Investment banks, which have struggled through almost three years of a bear market, are showing sign...
Investment banks, which have struggled through almost three years of a bear market, are showing signs of recovery.
Jeremy Sigee, an analyst at SchroderSalomonSmithBarney (SSSB), said European investment bank confidence indicators, equity market transaction volumes and revenues are all beginning to turn up.
For this reason SSSB is recommending an overweight position in the European investment bank sector.
Sigee said: 'However, they have also seen recovery in share prices and a re-rating to 13-22 times P/E multiples on our 2003 estimates. This gives investors a dilemma.
'These stocks are clearly vulnerable to any relapse in the recent market recovery and reversal of the flight to beta.'
However, he argued, on the positive side it could be argued that there are higher P/Es on these trough earnings and upside risk to earnings estimates from revenue recovery coupled with further delivery of cost savings.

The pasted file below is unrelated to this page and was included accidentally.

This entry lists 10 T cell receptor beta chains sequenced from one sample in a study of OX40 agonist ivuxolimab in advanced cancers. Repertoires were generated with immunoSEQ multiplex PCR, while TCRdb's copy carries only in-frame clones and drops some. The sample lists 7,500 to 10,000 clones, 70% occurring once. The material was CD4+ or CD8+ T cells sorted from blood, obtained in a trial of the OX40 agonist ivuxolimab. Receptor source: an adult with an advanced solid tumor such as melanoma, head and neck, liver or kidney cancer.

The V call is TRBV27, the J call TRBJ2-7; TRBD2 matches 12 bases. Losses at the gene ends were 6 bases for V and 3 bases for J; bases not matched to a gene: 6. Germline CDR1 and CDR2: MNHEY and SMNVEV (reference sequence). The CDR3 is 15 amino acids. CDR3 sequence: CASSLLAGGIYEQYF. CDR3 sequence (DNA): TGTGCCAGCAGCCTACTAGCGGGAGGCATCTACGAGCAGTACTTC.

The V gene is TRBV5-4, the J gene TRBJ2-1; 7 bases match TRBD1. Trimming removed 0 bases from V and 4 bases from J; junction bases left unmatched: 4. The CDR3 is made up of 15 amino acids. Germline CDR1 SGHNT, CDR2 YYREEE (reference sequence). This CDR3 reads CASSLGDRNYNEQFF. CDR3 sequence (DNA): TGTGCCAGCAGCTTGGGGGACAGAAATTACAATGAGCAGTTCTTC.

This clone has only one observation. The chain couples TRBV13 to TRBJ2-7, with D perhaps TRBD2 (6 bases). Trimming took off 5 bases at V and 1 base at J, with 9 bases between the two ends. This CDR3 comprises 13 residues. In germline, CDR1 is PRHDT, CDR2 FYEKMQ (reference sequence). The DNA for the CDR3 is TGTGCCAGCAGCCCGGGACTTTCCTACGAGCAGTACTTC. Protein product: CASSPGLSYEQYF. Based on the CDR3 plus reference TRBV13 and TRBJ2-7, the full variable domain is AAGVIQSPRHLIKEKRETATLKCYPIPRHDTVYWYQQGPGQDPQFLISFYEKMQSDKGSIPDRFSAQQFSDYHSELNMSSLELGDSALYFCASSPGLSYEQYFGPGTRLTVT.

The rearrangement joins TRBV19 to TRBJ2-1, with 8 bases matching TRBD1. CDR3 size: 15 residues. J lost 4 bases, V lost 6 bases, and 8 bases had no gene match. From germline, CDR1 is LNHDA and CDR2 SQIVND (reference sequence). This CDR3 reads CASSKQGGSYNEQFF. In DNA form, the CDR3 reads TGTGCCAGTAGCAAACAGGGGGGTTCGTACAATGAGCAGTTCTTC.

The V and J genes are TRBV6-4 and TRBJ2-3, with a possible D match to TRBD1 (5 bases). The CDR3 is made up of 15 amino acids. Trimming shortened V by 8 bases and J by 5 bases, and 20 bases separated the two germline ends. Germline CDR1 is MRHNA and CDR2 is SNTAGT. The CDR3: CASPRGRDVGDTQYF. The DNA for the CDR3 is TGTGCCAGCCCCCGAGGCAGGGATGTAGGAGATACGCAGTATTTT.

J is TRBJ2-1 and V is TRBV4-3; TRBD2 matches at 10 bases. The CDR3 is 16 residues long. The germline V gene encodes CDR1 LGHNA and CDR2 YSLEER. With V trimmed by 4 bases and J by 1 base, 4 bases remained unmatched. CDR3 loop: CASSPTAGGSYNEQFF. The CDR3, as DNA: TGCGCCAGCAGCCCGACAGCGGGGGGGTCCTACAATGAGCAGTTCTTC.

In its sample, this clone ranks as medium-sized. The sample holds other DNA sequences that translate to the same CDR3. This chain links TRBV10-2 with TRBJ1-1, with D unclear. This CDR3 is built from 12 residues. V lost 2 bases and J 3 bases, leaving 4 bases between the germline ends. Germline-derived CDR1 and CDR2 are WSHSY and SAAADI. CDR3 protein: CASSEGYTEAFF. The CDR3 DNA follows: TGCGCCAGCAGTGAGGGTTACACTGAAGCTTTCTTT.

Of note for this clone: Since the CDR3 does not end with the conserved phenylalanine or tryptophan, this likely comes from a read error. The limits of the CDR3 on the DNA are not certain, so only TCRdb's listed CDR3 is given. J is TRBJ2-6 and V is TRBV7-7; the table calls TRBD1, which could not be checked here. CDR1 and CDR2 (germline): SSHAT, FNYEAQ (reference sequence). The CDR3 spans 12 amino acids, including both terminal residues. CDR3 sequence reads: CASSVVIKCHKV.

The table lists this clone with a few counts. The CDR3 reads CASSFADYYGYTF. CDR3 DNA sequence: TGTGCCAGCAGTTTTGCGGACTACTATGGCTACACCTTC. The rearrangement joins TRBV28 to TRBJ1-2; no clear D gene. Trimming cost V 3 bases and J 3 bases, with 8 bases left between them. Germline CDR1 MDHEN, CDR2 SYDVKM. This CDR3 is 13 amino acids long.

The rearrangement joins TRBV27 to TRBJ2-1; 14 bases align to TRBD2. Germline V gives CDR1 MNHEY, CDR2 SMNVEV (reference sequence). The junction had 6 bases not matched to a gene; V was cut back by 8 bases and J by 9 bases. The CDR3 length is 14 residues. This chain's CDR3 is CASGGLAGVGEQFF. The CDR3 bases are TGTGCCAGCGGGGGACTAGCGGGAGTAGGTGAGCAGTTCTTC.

Turning to specific recommendations, SSSB recommends UBS for investors seeking downside resilience, but its most bullish recommendation is Credit Suisse which offers a good value play.
He said: 'Confidence indicators have picked up from their recent low point. Equity markets have rallied 10%-15% from their early-October trough but remain hesitant, slipping back over the past week.
'Against this backdrop, the investment banking industry has seen steady equity trading volumes and modest stirrings in equity and bond issuance and M&A announcements.
'Recent interest rate cuts in the US and Europe and the return of steeper yield curves offer some stimulus to fixed-income markets. However, while revenues may be improving from third-quarter levels, year-on-year comparisons in 2003 should be challenging given the decline since the first half of 2002.'
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